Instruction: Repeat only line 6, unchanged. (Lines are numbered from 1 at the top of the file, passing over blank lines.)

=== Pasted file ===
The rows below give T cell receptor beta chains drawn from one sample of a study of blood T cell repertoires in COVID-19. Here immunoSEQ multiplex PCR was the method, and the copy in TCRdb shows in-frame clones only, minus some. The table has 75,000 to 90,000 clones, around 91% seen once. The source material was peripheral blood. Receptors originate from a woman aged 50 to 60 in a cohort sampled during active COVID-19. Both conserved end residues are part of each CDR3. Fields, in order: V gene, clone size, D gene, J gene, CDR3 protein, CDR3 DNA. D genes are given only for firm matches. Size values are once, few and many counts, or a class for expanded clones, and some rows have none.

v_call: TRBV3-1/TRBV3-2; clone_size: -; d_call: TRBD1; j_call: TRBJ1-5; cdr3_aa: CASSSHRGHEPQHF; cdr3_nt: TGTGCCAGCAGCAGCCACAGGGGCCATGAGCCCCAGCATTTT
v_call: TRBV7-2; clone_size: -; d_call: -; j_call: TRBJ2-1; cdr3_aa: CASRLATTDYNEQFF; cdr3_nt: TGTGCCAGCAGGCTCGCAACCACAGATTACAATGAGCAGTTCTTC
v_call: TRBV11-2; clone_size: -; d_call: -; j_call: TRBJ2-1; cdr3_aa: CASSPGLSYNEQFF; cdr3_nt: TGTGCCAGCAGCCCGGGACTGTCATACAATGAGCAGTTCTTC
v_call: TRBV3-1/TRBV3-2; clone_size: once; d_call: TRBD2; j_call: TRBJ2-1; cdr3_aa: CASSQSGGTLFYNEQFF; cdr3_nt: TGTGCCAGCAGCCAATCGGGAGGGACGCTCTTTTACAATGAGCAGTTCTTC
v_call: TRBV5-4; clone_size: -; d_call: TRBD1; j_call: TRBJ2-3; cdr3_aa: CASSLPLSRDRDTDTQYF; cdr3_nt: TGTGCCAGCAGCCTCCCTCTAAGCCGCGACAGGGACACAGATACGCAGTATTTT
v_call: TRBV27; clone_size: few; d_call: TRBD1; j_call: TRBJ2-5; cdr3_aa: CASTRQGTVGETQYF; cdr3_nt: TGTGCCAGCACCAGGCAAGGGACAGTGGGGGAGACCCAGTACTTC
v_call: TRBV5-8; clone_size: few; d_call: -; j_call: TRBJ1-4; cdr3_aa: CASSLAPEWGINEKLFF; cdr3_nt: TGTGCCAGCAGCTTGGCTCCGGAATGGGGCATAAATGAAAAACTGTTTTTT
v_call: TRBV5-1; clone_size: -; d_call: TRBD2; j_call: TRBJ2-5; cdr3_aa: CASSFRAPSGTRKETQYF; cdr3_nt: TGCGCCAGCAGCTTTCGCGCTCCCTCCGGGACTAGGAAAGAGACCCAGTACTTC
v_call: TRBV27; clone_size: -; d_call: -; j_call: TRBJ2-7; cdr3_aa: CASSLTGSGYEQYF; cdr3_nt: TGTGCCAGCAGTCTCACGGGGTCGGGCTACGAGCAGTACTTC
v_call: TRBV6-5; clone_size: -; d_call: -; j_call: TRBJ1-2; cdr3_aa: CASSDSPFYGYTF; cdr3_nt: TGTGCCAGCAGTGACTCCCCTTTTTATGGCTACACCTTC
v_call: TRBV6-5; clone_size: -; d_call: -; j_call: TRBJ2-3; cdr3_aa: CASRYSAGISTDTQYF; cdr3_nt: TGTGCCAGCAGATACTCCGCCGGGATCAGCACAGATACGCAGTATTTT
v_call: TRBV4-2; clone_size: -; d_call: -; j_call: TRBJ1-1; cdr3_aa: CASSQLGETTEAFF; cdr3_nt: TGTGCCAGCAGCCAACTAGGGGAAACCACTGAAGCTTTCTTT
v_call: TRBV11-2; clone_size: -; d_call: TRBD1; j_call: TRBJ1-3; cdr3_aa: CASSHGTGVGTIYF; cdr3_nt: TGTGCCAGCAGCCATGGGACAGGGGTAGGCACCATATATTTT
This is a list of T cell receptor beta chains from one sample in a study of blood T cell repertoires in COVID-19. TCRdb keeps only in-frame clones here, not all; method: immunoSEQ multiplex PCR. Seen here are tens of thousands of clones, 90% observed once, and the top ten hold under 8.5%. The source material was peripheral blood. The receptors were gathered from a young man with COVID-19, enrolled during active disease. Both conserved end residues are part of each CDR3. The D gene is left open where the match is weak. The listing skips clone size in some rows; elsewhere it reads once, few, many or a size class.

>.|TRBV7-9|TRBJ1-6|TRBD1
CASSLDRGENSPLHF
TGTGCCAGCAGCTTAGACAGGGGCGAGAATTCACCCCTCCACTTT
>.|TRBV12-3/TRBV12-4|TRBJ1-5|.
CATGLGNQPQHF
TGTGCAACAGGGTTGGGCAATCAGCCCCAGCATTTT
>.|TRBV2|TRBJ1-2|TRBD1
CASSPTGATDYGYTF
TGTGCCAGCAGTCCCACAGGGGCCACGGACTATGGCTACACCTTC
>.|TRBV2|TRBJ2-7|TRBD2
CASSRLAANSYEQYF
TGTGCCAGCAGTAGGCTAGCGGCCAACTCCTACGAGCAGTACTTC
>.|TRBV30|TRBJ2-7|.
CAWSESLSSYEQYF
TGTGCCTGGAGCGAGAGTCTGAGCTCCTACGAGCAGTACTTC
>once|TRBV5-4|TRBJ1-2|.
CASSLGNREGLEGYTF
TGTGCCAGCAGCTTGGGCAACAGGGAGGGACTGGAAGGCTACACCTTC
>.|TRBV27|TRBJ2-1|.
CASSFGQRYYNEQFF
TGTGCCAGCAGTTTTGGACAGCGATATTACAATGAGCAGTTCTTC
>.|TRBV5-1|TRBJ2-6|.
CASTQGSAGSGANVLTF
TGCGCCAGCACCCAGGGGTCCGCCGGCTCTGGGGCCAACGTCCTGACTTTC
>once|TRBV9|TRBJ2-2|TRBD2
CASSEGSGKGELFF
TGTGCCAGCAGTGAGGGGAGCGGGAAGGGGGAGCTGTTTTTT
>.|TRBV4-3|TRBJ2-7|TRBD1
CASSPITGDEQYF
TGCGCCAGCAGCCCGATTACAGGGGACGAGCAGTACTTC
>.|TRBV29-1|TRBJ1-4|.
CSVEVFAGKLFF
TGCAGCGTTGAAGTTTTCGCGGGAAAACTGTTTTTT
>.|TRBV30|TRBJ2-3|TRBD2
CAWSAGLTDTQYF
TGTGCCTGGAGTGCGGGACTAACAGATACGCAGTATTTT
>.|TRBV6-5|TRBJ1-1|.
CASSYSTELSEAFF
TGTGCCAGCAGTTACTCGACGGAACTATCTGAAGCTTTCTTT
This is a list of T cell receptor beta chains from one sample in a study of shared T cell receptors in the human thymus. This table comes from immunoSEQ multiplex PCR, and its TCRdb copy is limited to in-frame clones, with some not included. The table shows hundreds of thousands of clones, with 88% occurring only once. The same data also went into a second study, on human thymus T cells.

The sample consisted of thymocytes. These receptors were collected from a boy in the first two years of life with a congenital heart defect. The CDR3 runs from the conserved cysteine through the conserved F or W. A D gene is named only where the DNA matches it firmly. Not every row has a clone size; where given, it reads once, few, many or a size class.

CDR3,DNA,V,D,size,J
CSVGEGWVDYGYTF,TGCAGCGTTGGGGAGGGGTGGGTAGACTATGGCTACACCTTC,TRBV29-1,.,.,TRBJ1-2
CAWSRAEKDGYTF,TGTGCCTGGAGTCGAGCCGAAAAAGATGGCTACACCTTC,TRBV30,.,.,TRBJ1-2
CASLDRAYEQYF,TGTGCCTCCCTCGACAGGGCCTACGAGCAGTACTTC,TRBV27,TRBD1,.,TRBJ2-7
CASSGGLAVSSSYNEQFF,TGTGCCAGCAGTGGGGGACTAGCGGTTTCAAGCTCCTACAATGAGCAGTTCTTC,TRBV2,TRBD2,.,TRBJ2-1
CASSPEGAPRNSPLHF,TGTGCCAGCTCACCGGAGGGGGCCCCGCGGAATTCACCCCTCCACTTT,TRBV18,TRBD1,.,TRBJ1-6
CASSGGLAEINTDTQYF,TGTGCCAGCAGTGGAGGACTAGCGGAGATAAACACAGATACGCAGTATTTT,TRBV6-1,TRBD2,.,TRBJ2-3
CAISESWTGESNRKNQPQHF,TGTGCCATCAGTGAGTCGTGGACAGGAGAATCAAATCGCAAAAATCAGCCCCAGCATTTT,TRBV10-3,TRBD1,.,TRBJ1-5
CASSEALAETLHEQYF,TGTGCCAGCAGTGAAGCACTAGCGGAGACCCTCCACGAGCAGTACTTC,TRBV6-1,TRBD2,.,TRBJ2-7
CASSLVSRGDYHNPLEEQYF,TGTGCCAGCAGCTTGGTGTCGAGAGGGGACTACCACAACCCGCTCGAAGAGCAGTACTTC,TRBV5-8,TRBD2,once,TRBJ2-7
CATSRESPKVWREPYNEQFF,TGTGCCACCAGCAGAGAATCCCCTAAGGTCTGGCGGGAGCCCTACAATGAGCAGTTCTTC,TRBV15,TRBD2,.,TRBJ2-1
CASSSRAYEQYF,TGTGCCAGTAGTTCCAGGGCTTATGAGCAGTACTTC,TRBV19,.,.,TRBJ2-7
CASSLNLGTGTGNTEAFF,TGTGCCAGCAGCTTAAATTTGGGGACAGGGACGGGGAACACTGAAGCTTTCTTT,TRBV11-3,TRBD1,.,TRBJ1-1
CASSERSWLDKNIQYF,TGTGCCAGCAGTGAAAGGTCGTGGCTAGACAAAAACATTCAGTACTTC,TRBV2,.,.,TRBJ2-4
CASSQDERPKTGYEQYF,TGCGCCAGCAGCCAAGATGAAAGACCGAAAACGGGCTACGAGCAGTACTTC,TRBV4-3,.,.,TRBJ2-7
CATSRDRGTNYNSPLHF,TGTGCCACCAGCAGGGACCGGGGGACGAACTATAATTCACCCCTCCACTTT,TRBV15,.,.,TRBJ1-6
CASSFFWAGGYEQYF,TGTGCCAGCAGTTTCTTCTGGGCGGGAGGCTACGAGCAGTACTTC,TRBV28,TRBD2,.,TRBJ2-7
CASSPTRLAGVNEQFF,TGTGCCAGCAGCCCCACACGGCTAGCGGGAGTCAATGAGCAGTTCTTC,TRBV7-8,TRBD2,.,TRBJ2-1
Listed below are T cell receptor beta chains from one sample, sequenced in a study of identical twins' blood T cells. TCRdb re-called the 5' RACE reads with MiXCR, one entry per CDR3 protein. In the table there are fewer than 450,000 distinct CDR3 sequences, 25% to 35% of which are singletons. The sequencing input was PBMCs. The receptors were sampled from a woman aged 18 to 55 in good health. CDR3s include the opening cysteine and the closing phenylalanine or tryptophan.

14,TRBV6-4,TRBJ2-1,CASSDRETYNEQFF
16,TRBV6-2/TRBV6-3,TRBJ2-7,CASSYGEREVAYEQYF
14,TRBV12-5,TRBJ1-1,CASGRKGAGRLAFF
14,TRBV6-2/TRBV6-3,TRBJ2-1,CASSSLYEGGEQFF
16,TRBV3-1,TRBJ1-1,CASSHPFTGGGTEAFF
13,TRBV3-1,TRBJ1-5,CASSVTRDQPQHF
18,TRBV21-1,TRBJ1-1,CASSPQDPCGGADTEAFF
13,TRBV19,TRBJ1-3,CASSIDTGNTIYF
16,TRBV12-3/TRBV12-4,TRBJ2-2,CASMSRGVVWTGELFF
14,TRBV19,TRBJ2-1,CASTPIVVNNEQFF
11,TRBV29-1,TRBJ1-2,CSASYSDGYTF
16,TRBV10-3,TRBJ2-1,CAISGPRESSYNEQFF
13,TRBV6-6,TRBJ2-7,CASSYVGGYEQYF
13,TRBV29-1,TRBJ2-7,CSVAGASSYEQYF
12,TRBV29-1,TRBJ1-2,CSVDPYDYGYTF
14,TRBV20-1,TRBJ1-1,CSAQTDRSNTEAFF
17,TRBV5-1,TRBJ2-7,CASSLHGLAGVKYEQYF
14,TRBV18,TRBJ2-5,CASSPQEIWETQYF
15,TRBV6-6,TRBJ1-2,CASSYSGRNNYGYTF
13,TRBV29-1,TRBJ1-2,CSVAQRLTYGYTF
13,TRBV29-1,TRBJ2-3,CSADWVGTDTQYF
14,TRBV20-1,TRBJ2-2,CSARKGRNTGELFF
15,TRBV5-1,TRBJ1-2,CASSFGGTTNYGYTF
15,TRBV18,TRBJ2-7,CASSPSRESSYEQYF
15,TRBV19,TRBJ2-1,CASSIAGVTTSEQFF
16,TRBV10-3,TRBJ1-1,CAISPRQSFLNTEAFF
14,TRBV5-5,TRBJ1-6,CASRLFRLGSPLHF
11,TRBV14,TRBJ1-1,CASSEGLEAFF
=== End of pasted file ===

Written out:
v_call: TRBV5-4; clone_size: -; d_call: TRBD1; j_call: TRBJ2-3; cdr3_aa: CASSLPLSRDRDTDTQYF; cdr3_nt: TGTGCCAGCAGCCTCCCTCTAAGCCGCGACAGGGACACAGATACGCAGTATTTT